According to the Centers for Disease Control and Prevention (CDC), Candida auris (C. auris) is a highly contagious drug-resistant fungus that primarily infects hospital patients. It enters the bloodstream, spreads throughout the body, and is very difficult to treat. The disease was first identified in Japan in 2009, but researchers believe it may date back to 1996 in South Korea.
Since then, several cases have been documented in various countries since first being discovered, C. auris is considered an emerging pathogen.
How prevalent is C. auris?
According to an interactive CDC map, there have been 769 confirmed cases of C. auris in the United States as of July 31, 2019. Approximately 375 of them have been reported in New York, 209 in Illinois, 131 in New Jersey, and 24 in Florida. Several other states have had less than 10 confirmed cases.
Those who are the most at risk of dying from infection include:
- Nursing home residents
- Patients in long-term hospital care
- Patients with central venous catheters or other tubes inserted in the body
- Patients who have previously taken antibiotics or antifungal medications
Nursing homes unprepared to contain the spread of the fungus
A New York Times article reports that about half of people infected with C. auris in the United States have died within 90 days. What's worse, C. auris has become a prevalent safety risk to nursing home residents. Due to the severity of this illness, many healthcare facilities will not take on patients infected with it.
The article cites 38 incidents at Palm Gardens Center for Nursing and Rehabilitation in Brooklyn, NY, which the facility is struggling to contain. Dr. Tom Chiller, head of the fungal division at the CDC, calls many skilled nursing homes "the dark underbelly of drug-resistant infection."
The New York State Department of Health inquired into several long-term healthcare facilities and found that many of them failed to use disposable gowns or latex gloves. They also failed to post warning signs outside of rooms where patients were infected. One facility was found to be missing hand sanitizers.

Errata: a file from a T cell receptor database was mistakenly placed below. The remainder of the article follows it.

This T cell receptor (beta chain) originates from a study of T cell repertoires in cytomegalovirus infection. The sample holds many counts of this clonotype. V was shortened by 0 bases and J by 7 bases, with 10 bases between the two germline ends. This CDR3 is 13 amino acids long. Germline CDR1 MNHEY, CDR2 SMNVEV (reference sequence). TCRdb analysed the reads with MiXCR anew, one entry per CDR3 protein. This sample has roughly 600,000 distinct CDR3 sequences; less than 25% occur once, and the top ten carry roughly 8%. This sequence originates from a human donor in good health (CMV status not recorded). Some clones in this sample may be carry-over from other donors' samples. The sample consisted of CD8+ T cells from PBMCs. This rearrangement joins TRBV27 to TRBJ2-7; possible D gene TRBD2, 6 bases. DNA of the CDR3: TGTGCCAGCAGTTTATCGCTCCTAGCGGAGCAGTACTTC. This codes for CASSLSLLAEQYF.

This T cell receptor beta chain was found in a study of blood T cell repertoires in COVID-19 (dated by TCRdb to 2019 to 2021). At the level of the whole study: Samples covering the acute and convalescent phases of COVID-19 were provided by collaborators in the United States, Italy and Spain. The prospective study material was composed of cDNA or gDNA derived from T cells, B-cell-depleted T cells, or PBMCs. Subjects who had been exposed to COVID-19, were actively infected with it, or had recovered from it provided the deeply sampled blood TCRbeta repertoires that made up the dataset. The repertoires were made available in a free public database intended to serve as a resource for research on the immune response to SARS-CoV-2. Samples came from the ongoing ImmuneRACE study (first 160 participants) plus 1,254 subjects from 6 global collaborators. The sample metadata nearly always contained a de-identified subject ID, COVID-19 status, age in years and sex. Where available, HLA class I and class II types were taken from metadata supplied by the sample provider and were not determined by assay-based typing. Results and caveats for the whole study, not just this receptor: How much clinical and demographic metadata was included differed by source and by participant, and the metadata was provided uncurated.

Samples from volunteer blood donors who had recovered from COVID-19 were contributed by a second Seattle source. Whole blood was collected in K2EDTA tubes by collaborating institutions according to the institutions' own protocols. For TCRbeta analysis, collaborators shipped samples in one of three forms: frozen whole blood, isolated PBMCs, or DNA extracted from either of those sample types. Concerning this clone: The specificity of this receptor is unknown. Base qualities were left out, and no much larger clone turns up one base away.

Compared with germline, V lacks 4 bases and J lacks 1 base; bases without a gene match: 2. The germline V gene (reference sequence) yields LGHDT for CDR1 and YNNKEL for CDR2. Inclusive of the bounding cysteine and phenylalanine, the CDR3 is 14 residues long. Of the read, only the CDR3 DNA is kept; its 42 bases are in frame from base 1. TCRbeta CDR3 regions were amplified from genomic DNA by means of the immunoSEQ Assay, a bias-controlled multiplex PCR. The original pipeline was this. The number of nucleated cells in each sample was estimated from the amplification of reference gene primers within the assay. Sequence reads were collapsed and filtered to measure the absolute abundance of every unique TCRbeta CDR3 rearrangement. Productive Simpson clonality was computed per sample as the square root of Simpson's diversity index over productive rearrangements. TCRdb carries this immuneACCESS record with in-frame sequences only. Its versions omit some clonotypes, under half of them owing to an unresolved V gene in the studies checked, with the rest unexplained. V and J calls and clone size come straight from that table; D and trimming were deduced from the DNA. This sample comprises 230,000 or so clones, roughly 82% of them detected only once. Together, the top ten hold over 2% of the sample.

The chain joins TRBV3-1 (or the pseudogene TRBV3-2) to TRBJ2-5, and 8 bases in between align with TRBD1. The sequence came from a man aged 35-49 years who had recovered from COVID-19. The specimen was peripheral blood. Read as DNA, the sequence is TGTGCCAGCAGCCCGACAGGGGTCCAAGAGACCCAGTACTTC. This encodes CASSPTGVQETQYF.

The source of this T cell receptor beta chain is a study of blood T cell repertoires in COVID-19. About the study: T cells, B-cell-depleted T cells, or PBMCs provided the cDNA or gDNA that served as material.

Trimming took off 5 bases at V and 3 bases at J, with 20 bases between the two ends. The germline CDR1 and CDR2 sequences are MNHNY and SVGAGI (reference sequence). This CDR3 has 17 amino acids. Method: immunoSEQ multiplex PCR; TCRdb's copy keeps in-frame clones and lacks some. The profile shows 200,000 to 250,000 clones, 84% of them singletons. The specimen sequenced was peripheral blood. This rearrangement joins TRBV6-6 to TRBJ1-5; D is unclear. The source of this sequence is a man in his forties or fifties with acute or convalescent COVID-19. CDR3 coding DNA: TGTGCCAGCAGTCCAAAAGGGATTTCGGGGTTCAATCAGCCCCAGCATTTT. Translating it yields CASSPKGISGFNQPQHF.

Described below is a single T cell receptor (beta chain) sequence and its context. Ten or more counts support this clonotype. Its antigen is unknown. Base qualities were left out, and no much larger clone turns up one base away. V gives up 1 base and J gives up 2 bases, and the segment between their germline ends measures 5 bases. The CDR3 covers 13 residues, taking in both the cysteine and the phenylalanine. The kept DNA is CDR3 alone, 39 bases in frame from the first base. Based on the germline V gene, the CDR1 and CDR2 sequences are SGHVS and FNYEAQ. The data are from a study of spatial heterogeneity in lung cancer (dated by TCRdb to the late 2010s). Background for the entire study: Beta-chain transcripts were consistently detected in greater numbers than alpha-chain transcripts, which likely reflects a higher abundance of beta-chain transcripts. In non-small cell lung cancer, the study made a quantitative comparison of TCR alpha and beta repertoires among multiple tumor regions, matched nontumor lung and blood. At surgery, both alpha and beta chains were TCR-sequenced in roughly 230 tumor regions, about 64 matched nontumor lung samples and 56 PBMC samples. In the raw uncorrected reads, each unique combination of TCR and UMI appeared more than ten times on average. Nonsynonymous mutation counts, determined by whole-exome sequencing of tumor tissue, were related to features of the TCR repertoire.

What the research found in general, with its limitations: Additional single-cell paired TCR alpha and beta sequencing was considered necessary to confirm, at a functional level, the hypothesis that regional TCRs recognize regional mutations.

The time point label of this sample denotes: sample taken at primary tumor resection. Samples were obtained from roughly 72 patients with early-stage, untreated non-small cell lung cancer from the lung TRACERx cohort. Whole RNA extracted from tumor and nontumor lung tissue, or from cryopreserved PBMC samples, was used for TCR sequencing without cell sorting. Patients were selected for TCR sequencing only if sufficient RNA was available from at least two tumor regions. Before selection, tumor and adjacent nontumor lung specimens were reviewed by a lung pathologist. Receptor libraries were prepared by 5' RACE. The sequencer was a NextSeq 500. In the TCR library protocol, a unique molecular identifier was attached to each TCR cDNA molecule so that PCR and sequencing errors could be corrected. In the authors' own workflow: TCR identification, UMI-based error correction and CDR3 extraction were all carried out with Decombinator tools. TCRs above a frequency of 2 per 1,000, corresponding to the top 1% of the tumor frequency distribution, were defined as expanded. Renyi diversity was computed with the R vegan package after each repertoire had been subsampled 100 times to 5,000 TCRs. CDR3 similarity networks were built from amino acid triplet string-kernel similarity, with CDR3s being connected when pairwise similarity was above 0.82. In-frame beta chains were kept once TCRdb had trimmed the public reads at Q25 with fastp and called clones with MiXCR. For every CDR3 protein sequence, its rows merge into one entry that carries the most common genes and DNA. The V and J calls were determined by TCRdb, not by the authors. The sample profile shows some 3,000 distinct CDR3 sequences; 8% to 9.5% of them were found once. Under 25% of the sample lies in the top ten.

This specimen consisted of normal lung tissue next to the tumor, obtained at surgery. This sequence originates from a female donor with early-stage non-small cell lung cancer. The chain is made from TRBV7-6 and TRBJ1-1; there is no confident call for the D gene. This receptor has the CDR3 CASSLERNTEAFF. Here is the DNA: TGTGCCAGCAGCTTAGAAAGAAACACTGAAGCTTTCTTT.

Public health officials say that infections are more likely to occur among patients living on dedicated ventilator floors in nursing homes. In addition, much of the blame for the spread of this fungus is placed on the overuse of antibiotics in livestock. With the lack of resources to treat and control C. auris and poor facility hygiene, the infection continues to be carried from one patient to the next.
Alabama nursing home infection cases demand strong legal action
C. auris isn't the only threat of infection to nursing home residents. A recent study published in the Journal of Clinical Infectious Diseases concludes that drug-resistant colonization of pathogens is occurring in facilities at an alarming rate. Many residents and workers could be carrying the germs and passing them along to residents with weakened immune systems.
This is why placing a loved one into a nursing home is such a difficult decision for many people to make. Horrific occurrences such as this are far too common and many facilities fail to do anything to prevent them.
If you're loved one become seriously ill because management or staff failed to maintain a clean and safe facility, they should be held accountable. Speak to the experienced nursing home abuse and neglect attorneys at Shuttlesworth Law Firm LLC. Their legal team will launch a thorough investigation and find out where the negligence occurred.
We proudly serve victims and their families in greater Birmingham and throughout Alabama. Contact us today to schedule your free case evaluation.